Health expert harps on population-based cancer registry

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Establishment of effective Population-Based Cancer Registries (PBCRs) is critical to cancer control policies, says Dr Ephraim Ohazurike, a Consultant Obstetrician and Gynecologist.

Ohazurike, practicing at Oncology and Pathologist Studies Unit, Lagos University Teaching Hospital (LUTH), Idi-Araba, Lagos, Wednesday told the News Agency of Nigeria (NAN) that the establishment of PBCRs would help at reducing the burden of cancer.

He said population-based cancer registries sought to collect data on all new cases of cancer occurring in a well-defined population multiple sources.

According to him, an effective population-based cancer registry would also help drive the success of the country’s National Cancer Control Programme.

He noted that current cancer registries were hospital-based which maintain data on all patients diagnosed and treated for cancer at a particular facility.

Ohazurike, however, said that widespread ignorance about cancer and the efficacy of medical treatments among many had led to an over-reliance on traditional and alternative remedies for cancer treatment.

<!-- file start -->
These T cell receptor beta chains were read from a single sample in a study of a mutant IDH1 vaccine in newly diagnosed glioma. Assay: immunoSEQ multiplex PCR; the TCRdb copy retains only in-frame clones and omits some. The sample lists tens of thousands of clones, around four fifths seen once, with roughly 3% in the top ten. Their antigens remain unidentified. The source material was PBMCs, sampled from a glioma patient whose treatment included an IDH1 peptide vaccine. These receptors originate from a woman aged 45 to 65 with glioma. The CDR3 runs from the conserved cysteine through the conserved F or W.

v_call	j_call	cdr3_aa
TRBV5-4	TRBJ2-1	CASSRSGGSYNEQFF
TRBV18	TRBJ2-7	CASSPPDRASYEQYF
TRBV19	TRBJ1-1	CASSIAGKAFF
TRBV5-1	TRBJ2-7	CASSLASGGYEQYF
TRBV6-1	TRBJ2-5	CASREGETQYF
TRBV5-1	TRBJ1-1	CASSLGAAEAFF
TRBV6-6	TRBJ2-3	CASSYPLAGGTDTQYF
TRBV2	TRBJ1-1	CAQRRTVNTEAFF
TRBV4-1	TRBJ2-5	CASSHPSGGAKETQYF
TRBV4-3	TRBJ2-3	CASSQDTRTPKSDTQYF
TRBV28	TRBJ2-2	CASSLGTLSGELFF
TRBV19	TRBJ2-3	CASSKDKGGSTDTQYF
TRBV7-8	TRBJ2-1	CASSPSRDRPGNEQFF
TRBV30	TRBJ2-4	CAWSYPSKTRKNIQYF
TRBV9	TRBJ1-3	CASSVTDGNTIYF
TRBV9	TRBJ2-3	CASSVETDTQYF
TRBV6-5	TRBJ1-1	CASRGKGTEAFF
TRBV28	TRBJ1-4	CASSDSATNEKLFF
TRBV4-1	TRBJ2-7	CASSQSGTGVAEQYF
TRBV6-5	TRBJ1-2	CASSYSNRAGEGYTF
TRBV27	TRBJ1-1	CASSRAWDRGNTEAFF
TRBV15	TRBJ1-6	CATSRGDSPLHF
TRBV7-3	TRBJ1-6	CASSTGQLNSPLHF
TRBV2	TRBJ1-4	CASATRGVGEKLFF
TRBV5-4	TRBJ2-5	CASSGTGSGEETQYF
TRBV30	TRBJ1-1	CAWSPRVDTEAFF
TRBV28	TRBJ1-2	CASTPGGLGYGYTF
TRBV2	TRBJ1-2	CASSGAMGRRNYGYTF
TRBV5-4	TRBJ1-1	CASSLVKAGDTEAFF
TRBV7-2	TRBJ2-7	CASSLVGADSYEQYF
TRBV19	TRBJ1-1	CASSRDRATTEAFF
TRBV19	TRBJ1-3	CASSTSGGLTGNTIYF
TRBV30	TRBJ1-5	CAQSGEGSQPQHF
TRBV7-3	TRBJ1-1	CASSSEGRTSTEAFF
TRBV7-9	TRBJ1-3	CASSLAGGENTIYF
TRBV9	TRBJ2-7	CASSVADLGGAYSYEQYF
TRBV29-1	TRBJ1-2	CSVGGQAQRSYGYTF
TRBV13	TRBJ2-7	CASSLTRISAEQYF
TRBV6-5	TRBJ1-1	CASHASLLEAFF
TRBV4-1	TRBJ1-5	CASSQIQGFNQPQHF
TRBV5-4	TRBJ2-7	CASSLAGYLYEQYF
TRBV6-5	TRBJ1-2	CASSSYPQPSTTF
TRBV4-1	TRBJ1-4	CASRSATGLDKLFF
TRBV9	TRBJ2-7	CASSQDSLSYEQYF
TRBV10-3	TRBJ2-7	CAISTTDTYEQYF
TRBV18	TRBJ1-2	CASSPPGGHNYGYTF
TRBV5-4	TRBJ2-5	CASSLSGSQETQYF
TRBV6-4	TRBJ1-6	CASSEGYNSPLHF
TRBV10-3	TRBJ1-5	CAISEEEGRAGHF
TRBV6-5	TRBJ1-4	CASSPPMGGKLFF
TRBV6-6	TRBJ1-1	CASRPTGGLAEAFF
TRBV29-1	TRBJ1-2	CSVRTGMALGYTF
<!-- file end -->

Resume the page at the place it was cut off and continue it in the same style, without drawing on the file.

He said community members without access to hospital care or who seek treatment outside the hospital , will not be counted in hospital-based registries.

“We need data; what we have as a cancer registry is hospital-based, we need an effective population-based cancer registry.

“Someone might be in a hospital being treated for ovarian cancer, another might be in a trado-medical home receiving treatment for cervical cancer, and nobody will know.

“It is difficult to capture because we don’t have a structure that says when you see something like this, take to this place. People just do what they like.

“An effective population-based cancer registry will give a clearer picture of the types of cancer, where they are occurring, and among which populations and communities they are most prevalent,” he said.

He explained that updated, accurate and comprehensive data was crucial to understanding cancer, its treatment and rate of survival.

Ohazurike called for increased and sensitisation about the prevention of cancers among the populace.

The Consultant Obstetrician and Gynecologist said most cancers don’t have a cause, noting that for cancer to exist, it must be either genetic predisposition or genetic abnormalities acquired from the environment.

He advised the people to improve health-seeking behaviour; reduce risk of environment induced cancer by lessening exposure to pollution and radiation; as well as maintaining good diets.